"The traditions here are the classic traditions of the sea where people come and they look out for each other, and now it's role is changing, it's going to be a kind of discovery center, people are going to come here and with the ambition of trying to understand what 's down there ."
"What is this ecosystem or this layer after layer of ecosytems? So discoveries are going to be made, especially as we climb down from the shallow depths where the diving is done today down into those deep fathoms where no one has ever been before-- but I am sure are rich with biological and geological possibility. "
"Well any major discovery whether it's in physics or physiology is made by a scientist who's driven by curiosity, that is the engine....Rachael Carson called it a "sense of wonder " and in fact that's what so nice to see out here -- with the Pearson College students-- they dive, they look into the tidepools , and they've all got that great sense of wonder, they're each establishing their own version of how this planet works, so science is going on here at many levels. "
"You're right there's so much life down there!"
"You can see the fish and those huge anemones everywhere ----It's so great there 's so much animal life down there-- it's incredible---Just amazing, --"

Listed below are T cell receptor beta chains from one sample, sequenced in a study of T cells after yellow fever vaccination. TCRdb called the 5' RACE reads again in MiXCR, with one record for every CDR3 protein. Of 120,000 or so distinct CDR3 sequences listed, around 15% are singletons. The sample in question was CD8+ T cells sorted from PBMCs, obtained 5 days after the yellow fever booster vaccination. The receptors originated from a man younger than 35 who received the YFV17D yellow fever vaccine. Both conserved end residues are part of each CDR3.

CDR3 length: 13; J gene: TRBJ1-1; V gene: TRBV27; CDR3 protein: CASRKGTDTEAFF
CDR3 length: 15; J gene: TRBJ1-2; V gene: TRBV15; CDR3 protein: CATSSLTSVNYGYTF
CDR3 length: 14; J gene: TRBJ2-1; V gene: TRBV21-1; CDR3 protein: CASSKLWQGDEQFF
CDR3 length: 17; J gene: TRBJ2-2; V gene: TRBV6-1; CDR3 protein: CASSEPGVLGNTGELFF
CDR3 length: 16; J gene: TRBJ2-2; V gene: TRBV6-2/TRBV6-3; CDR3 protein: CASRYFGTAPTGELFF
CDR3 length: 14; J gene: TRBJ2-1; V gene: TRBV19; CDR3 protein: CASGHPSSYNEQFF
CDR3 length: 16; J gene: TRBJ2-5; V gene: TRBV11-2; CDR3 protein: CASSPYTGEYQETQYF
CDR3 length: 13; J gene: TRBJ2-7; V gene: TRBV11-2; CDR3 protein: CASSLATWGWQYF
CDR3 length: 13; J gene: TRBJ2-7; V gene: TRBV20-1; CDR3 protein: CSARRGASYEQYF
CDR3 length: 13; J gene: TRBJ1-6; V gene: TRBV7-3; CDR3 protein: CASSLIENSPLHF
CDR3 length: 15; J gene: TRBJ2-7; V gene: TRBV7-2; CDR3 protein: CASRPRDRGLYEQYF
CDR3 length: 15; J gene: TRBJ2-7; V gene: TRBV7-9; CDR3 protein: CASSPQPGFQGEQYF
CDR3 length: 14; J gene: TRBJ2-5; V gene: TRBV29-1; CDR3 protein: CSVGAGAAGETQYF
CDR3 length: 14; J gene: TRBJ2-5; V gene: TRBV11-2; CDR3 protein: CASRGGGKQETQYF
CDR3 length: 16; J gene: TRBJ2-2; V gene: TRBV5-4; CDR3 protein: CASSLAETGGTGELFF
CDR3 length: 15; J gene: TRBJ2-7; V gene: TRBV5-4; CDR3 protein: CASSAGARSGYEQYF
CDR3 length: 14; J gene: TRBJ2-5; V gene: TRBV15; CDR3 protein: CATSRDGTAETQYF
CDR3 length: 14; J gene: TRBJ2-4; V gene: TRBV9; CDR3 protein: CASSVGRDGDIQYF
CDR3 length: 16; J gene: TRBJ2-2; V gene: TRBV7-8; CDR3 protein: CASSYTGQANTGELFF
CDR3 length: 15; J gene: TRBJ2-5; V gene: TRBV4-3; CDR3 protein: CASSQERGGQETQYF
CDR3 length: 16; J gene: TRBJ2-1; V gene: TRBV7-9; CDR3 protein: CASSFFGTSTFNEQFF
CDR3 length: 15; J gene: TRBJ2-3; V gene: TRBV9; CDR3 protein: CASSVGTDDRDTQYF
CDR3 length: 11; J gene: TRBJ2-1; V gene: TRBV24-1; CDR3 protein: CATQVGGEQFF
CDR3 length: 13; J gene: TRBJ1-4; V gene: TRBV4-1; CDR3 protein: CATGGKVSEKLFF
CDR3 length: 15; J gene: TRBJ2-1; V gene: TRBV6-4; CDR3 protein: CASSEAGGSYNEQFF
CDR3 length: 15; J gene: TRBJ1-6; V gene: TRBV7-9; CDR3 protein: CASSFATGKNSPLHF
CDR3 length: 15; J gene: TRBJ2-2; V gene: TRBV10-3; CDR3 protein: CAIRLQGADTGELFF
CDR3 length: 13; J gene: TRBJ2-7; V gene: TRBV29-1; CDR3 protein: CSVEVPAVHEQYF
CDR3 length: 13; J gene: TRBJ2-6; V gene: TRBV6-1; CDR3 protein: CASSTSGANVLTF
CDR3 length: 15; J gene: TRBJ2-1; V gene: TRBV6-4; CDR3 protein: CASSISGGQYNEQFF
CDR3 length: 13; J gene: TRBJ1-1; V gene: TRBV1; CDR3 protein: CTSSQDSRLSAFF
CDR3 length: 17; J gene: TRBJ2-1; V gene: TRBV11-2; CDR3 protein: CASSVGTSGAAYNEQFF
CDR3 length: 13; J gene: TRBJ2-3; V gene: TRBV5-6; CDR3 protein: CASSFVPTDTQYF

"You can't see bottom can you, for all the plants and fish down there. It certainly speaks for biodiversity , for an enormous complex chain of living things --and what I liked was that as you looked at it you could see the kelp swirling as if it was responding not only to the outgoing tide but getting ready for the next--"
"I looked down to the tentacle coming up from the kelp and eventually I got really close to look at the eye , it was really interesting --when the current was going this way it would open the eye away from it and when the surge went the other way it would open the other eye away from it . I think it got enough of me cause I was a bit too close and it just spread out its arms took a big swish and off on a surge it went"
"It must be the extraordinary amount of water that is going through there - it feels like ten or twenty Mississippiis or maybe Amazon rivers going in or out twice a day . but you get these upwellings nand nutrients and you get a haven for marine mammals --an underwater Serengetti which we just saw and you get this treasure of an ecosystem."